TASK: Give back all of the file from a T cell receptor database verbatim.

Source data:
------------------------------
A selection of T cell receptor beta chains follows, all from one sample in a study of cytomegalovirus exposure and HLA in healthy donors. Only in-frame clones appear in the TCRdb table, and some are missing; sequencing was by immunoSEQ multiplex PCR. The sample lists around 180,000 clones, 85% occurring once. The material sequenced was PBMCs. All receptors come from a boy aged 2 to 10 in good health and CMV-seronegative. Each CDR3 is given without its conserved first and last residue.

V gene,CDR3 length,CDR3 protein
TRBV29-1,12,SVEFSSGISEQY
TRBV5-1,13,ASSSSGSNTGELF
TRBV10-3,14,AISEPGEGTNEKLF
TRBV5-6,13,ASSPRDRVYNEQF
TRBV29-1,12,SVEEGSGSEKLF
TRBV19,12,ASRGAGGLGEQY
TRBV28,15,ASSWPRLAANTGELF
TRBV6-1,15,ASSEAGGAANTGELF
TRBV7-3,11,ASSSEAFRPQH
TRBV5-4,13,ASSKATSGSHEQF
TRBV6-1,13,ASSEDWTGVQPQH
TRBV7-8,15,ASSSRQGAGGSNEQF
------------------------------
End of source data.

A selection of T cell receptor beta chains follows, all from one sample in a study of cytomegalovirus exposure and HLA in healthy donors. Only in-frame clones appear in the TCRdb table, and some are missing; sequencing was by immunoSEQ multiplex PCR. The sample lists around 180,000 clones, 85% occurring once. The material sequenced was PBMCs. All receptors come from a boy aged 2 to 10 in good health and CMV-seronegative. Each CDR3 is given without its conserved first and last residue.

V gene,CDR3 length,CDR3 protein
TRBV29-1,12,SVEFSSGISEQY
TRBV5-1,13,ASSSSGSNTGELF
TRBV10-3,14,AISEPGEGTNEKLF
TRBV5-6,13,ASSPRDRVYNEQF
TRBV29-1,12,SVEEGSGSEKLF
TRBV19,12,ASRGAGGLGEQY
TRBV28,15,ASSWPRLAANTGELF
TRBV6-1,15,ASSEAGGAANTGELF
TRBV7-3,11,ASSSEAFRPQH
TRBV5-4,13,ASSKATSGSHEQF
TRBV6-1,13,ASSEDWTGVQPQH
TRBV7-8,15,ASSSRQGAGGSNEQF